Previous research has shown that unmarried adults are choosing long-distance or cross-residential relationships Couples who live apart a way to have companionship and independence later in life.
Jacquelyn Benson, an expert of older adult relationships from the University of Missouri, has found that such couples safeguard personal autonomy to maintain partnerships and relationship satisfaction. While autonomy is paramount for these couples, participants in the study also emphasized the importance of having a flexible mindset about their relationships, especially when one partner needs additional care. The term refers to an intimate, committed relationship that exists between two partners without a shared residence.
While the trend is well understood in Europe, it remains lesser known in the U. This means that certain family issues that become important in later life, like caregiving or medical decision-making, could be difficult to navigate for LAT couples and their relatives.
Benson interviewed adults who were at least 60 years old and in committed relationships but did not live together. She found that for most of these couples, living apart and being independent was considered ideal.
Participants in the study recognized that keeping separate homes was the simplest strategy for safeguarding their autonomy. Benson cautioned against making any conclusions about actual caregiving behaviors. It will be important to follow LAT partners over time to see if their willingness transforms into action and understand the mechanisms that explain these care provision decisions," she said.
Benson acknowledges that further research is needed to better understand repartnering in Couples who live apart life. She is seeking older adults from around the country in committed, monogamous relationships who are choosing to live apart in a LAT relationship or living together and unmarried cohabiting. Those willing to participate in her research can email loveafter60lab missouri.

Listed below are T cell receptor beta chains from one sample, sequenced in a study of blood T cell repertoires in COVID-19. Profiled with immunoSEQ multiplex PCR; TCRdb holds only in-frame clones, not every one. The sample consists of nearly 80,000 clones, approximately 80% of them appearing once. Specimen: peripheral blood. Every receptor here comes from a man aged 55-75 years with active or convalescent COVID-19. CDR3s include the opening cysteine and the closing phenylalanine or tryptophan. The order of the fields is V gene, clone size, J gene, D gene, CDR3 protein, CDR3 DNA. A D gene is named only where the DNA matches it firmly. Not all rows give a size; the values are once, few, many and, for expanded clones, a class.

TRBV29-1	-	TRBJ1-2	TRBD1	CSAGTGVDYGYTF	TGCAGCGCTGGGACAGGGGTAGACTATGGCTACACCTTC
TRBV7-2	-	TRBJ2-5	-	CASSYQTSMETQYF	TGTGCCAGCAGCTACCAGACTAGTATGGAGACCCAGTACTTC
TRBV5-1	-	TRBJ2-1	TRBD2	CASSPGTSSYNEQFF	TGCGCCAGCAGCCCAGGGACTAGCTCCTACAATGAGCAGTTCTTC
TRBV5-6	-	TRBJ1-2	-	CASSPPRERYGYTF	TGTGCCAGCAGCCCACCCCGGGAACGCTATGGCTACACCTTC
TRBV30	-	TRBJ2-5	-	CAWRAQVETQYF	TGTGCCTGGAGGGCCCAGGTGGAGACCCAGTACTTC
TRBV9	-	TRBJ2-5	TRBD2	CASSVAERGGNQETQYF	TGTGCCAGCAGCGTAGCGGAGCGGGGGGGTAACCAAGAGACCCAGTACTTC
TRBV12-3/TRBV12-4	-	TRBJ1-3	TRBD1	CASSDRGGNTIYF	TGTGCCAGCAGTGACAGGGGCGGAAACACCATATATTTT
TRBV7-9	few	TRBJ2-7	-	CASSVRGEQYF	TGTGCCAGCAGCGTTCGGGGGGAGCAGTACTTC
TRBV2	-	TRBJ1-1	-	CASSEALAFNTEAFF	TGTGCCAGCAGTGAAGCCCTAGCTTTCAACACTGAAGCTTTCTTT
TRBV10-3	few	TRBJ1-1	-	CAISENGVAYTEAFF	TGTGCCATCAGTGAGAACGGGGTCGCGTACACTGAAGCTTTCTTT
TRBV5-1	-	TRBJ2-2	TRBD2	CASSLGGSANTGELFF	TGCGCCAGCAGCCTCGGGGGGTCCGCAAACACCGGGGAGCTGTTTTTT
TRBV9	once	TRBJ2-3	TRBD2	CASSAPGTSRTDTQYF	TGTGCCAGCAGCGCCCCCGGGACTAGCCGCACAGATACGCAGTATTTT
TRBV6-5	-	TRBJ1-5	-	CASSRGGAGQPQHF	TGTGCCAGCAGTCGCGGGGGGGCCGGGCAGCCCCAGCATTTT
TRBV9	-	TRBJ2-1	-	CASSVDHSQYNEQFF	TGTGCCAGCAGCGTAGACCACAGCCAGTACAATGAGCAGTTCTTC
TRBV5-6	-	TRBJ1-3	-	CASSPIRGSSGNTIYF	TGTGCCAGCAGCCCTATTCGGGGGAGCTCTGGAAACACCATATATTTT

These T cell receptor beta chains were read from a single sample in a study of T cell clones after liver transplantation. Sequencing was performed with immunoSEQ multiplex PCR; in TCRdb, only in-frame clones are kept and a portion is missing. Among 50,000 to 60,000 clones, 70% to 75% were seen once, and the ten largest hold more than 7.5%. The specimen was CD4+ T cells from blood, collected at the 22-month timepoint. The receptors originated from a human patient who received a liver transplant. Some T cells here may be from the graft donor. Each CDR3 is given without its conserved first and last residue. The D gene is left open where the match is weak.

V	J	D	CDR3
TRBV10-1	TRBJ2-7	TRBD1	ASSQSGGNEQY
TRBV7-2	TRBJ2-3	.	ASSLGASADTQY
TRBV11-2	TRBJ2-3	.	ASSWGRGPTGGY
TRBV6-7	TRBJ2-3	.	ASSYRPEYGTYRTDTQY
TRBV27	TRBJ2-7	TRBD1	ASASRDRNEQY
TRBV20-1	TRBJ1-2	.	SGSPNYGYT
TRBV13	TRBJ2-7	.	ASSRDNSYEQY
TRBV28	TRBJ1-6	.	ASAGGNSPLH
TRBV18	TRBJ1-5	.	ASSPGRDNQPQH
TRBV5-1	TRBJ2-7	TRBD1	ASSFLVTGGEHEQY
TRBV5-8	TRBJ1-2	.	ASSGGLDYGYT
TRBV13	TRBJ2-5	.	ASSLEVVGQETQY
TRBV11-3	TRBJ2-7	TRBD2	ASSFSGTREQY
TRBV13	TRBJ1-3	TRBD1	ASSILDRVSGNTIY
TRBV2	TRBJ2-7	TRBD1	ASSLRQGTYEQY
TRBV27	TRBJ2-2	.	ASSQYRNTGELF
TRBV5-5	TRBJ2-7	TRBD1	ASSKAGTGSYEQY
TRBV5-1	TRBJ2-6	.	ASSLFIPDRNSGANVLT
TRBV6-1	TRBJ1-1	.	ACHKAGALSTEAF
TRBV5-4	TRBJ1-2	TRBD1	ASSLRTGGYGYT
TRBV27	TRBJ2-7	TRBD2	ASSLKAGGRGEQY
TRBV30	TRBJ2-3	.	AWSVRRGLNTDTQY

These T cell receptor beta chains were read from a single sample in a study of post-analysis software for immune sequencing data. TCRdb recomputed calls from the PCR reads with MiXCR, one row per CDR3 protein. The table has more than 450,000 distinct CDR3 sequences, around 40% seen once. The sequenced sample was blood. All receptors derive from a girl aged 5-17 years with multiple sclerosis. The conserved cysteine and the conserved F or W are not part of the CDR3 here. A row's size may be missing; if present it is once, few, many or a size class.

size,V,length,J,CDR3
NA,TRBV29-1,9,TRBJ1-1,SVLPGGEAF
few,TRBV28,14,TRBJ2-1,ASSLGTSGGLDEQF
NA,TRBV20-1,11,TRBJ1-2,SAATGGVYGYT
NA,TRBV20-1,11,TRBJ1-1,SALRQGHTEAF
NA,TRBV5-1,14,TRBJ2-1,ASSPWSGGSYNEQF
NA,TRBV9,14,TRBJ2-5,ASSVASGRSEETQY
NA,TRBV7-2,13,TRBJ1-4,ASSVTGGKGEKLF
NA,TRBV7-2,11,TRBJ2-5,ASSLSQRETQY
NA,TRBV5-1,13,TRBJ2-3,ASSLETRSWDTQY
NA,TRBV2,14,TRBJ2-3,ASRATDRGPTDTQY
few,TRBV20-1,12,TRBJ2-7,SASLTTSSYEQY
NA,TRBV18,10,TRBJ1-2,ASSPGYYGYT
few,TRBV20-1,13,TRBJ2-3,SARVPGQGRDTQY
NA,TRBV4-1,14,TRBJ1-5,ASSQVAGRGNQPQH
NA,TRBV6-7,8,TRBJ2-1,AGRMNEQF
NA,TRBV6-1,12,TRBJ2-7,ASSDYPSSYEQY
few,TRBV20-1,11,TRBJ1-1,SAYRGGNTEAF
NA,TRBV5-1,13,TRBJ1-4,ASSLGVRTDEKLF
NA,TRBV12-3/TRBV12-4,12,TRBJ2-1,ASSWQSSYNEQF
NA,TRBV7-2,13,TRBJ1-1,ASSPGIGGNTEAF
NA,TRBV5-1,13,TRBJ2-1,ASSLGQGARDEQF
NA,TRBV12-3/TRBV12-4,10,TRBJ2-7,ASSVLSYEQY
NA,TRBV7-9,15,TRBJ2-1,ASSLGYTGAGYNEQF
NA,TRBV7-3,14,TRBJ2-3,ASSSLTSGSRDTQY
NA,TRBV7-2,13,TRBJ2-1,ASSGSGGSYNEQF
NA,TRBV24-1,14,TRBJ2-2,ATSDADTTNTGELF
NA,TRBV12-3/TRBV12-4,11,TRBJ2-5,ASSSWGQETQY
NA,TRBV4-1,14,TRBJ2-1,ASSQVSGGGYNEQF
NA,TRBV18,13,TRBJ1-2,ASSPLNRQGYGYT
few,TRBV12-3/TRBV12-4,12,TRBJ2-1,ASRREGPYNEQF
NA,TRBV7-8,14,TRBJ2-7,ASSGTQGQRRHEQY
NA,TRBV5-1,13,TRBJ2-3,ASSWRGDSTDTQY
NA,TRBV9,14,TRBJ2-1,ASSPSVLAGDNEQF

To find out more about Benson's research, visit www. Constructing an account of relational maintenance," was published in Intimate Relationships And Social Change. Older adults embracing 'living apart together'. Jacquelyn Benson et al. Sincethe divorce rate among "Couples who live apart" 50 years and older has doubled.
This trend, along with longer life expectancy, has resulted in many adults forming new partnerships later in life. A new phenomenon called 'Living Intimate and social relationships remain important for older adults residing in assisted-living facilities, according to a recent study. Changes in relationship formation and Couples who live apart in the past 50 years have revealed new patterns in romantic relations among young adults.
Census indicates that young people are choosing to marry later and cohabitating Being a good partner may make you a better parent, according to a new study. The same set of skills that we tap to be caring toward our partners is what we use to nurture our children, researchers found.